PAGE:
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There was no immediate danger to Hammarskjold’s position in the current situation but there was real danger if Lumumba carried out his threats. If the Security Council backed Hammarskjold and Lumumba carried out his threat to force the UN out, he might then offer to accept help from anyone. It was Hammarskjold’s view that it would be difficult for the UN to remain in the Congo if the Congolese Government actively opposed it. Also, the countries that have contributed troops to the UN force would probably not want their troops to remain if the Congo actively opposed their presence. The elimination of the UN would be a disaster which, Secretary Dillon stated, we should do everything we could to prevent. If the UN were forced out, we might be faced by a situation where the Soviets intervened by invitation of the Congo after the UN had been forced out. This would be a different situation from the one foreseen earlier and would be a very difficult one.

It was Mr. Hammarskjold’s view, Secretary Dillon indicated, that the only way that the Congo can be kept going is for the UN to run it as a UN trusteeship, although it would not be called that. The only reason that Katanga continues to operate is that Belgian civilians there are still running the government and business. U.S. Ambassador Timberlake is concerned that the UN has not been forceful enough in dealing with the Force Publique. The Force Publique is armed and Lumumba could use it to terrorize the whites. He might force all the whites out except for the Soviet technicians. Summing up, Secretary Dillon stated that how to deal with the problem in the UN Security Council was fairly clear but what came after the Security Council debate was not so clear.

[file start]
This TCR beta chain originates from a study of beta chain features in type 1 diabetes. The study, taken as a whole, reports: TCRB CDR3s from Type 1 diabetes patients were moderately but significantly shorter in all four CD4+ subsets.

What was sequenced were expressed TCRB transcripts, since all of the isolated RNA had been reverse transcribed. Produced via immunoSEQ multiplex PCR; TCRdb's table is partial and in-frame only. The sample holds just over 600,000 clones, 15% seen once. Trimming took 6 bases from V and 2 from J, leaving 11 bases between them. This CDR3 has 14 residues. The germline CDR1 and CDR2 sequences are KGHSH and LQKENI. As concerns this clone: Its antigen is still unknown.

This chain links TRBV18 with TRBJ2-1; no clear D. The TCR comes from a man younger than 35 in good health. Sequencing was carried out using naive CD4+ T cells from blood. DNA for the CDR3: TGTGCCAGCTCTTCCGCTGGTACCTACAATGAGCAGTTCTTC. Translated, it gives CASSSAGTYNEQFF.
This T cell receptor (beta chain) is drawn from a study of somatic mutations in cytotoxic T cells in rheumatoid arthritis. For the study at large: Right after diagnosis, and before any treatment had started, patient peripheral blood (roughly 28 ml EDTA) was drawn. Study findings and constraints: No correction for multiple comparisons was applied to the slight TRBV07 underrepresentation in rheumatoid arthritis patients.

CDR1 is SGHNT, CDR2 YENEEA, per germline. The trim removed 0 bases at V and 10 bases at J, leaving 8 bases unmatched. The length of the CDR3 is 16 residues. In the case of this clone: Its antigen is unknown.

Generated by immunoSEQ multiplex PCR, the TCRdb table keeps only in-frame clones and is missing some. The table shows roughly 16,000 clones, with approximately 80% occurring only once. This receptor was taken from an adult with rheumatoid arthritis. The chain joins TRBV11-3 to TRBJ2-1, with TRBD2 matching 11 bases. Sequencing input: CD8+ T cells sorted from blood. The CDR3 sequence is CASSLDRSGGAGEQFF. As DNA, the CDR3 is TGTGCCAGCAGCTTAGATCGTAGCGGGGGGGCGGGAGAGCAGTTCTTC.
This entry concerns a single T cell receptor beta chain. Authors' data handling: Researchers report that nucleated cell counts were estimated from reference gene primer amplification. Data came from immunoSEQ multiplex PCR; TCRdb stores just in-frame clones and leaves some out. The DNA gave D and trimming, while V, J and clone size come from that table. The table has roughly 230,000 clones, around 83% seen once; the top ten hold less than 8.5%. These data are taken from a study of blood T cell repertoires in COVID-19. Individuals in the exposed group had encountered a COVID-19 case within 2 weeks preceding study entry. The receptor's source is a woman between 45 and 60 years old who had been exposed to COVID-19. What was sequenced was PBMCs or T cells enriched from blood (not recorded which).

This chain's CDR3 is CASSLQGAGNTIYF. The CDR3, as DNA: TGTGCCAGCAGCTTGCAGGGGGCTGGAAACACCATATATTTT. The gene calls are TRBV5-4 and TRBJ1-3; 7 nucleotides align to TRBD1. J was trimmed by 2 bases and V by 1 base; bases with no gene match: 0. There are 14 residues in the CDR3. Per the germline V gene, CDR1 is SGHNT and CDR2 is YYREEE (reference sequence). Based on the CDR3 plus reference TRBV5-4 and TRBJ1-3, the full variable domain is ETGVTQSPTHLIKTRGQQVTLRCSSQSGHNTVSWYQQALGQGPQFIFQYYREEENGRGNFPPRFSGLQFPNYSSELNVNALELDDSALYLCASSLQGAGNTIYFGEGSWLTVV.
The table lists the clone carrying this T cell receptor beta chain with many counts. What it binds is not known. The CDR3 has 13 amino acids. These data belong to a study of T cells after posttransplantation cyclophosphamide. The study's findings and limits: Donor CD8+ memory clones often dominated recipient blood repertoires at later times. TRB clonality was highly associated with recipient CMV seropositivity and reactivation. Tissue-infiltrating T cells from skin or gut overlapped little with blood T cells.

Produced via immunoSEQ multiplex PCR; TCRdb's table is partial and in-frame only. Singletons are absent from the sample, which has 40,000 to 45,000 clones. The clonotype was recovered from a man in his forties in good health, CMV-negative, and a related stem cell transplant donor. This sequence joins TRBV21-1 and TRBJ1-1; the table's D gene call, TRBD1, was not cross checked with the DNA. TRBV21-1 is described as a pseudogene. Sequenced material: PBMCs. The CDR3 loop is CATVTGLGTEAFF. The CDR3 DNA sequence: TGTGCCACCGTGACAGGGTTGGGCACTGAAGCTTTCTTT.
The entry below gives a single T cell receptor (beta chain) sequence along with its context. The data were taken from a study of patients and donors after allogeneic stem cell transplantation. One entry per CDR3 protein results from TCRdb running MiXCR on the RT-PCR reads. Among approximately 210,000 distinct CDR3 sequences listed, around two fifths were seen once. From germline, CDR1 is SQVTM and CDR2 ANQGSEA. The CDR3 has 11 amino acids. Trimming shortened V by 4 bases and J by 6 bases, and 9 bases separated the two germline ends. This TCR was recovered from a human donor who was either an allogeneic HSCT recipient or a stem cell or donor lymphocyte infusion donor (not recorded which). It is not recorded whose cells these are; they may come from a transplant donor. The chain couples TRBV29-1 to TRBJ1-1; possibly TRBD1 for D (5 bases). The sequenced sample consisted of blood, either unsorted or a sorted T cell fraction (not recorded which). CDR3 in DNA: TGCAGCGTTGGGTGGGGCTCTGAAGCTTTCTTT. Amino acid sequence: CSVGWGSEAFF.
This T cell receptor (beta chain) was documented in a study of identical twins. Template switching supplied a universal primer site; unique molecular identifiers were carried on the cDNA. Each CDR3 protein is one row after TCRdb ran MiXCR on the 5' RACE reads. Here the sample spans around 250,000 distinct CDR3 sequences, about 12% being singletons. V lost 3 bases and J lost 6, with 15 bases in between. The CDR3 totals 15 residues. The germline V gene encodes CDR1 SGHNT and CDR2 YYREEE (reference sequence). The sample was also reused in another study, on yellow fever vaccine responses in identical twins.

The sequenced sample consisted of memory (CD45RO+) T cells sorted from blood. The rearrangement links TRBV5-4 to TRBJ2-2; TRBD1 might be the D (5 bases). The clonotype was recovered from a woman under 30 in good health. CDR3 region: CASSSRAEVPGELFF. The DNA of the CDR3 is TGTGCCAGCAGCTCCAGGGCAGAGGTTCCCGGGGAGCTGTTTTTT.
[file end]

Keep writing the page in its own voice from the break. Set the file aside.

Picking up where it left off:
Mr. Stans said that it was the consensus of people who know the Congo that it was the objective of Lumumba to drive the whites out and to take over their property; that Lumumba had no concept of the implications of such action for his country. Secretary Dillon said that he was working to serve the purposes of the Soviets and Mr. Dulles pointed out that Lumumba was in Soviet pay. Mr. Stans asked whether the situation in the Congo did not call for quiet recognition of Tshombe’s efforts to pick up other areas of the Congo. Secretary Dillon agreed that this might be appropriate. He pointed out that if the Congo was to be a viable state, it would need the resources of Katanga. He said that there was a lot of interest in the idea of a loose confederation of the sort favored by Tshombe. We could not support Tshombe while Belgian troops were in Katanga because then Tshombe had been simply a Belgian puppet. But now that the Belgians were largely out and were beginning the evacuation of their bases, something may be possible.